You are probably wondering where the “billionaires” (from the title) comes into this thinking. That came from a recent Forbes article in August putting Amancia Ortega ahead of Warren Buffet on the billionaires list and in third place overall. To me, Amancia’a organisation Inditex (owner of Zara and other brands), is a great example of a company that (perhaps deliberately or perhaps intuitively) uses nature-type strategies in their own strategies. A detailed description of the Inditex strategy would lengthen this article too much (and it  is easy to Google it), but they manage their entire business more as an ecosystem than a traditional business with boundaries. Built-in flexibility and speed to react are key survival mechanisms that provide its competitive advantage. Latest results of 12% profit increases and 10% revenue, the third consecutive year of growth in an impossibly-tough economic climate, combined with an increase in head-count demonstrates that their strategy is working.

The quality of decision making within an organisation is key to its success, survival or failure. I believe the three resilience building mechanisms adopted by nature hold lessons for how we make decisions in our business to build our own resilience:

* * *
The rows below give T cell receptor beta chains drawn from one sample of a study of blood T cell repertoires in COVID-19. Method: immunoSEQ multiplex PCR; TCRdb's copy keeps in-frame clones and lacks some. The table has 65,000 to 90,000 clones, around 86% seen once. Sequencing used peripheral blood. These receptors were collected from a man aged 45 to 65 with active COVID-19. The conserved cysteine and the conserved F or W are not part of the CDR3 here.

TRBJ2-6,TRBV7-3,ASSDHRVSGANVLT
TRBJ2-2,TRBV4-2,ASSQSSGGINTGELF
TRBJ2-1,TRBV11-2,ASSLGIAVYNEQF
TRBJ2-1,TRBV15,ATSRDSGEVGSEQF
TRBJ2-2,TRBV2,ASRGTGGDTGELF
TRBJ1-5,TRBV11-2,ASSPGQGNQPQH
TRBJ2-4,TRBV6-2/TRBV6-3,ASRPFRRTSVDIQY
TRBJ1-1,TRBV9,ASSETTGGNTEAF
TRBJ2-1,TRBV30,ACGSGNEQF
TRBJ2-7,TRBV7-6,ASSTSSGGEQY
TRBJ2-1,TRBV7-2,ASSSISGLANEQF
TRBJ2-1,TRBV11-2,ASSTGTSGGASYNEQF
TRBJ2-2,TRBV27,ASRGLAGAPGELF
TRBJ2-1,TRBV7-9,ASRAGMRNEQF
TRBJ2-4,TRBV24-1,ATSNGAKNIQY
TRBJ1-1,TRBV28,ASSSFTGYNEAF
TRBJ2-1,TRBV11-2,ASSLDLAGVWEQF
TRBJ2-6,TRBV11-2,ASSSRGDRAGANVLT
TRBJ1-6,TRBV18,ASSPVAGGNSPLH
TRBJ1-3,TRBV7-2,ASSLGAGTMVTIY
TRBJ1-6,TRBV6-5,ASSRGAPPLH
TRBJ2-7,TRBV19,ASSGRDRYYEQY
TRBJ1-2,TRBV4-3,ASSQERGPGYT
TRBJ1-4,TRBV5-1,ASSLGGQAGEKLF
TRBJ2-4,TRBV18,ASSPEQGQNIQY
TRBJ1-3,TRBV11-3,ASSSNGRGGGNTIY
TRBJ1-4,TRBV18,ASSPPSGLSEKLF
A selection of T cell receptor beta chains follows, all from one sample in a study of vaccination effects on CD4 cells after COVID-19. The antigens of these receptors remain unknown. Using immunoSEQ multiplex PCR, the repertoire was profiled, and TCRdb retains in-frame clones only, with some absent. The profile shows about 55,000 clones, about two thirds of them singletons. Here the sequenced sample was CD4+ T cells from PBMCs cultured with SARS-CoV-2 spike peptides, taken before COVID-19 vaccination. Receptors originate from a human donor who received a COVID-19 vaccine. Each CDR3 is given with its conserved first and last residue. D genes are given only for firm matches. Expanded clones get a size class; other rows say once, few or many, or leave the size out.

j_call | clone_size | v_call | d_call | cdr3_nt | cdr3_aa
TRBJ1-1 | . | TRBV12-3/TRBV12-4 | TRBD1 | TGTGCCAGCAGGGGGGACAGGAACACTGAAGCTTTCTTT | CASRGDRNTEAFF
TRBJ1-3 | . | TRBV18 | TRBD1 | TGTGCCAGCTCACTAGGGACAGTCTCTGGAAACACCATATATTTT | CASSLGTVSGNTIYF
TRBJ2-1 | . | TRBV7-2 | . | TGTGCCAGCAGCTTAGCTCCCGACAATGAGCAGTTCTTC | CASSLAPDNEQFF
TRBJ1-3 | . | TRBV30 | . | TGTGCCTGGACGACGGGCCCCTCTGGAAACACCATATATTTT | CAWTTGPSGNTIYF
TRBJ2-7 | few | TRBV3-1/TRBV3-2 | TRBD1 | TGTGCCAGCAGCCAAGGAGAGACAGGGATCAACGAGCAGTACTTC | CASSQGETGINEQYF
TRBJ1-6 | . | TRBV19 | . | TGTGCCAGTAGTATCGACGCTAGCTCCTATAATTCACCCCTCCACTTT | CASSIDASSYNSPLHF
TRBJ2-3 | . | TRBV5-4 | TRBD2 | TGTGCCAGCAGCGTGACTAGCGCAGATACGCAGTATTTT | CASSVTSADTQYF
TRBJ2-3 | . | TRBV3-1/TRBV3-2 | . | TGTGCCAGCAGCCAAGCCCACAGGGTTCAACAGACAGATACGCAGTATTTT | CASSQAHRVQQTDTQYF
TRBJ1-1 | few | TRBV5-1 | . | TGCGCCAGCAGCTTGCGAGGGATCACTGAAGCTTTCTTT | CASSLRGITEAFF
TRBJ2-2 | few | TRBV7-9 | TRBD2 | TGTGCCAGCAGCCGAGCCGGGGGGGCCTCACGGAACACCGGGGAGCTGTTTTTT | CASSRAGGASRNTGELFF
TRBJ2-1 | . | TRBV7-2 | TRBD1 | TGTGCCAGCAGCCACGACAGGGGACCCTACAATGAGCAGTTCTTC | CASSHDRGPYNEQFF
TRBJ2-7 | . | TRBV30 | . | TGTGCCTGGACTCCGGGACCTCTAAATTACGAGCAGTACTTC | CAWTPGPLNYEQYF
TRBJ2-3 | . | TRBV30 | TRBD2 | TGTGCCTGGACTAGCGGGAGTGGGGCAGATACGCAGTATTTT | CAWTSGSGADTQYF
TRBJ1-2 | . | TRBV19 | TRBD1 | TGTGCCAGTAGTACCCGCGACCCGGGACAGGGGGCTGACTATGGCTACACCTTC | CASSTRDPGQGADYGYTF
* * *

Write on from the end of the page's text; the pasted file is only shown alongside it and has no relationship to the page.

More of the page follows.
• Decentralisation (performing a function or responding to a disturbance in many distributed locations throughout an organism or system
    rather than in a single or centralized location).
    For example: encourage decentralised decision-making so decisions are made where they are best-informed and which can result in rapid response
  • Redundancy (performing a function or responding to a disturbance in more than
    one way.
    For example: when forced to decide what to do about a specific challenge (such as shrinking revenues), consider a number of different alternatives and allow those options to be explored and applied differently in different areas (locations, divisions, units).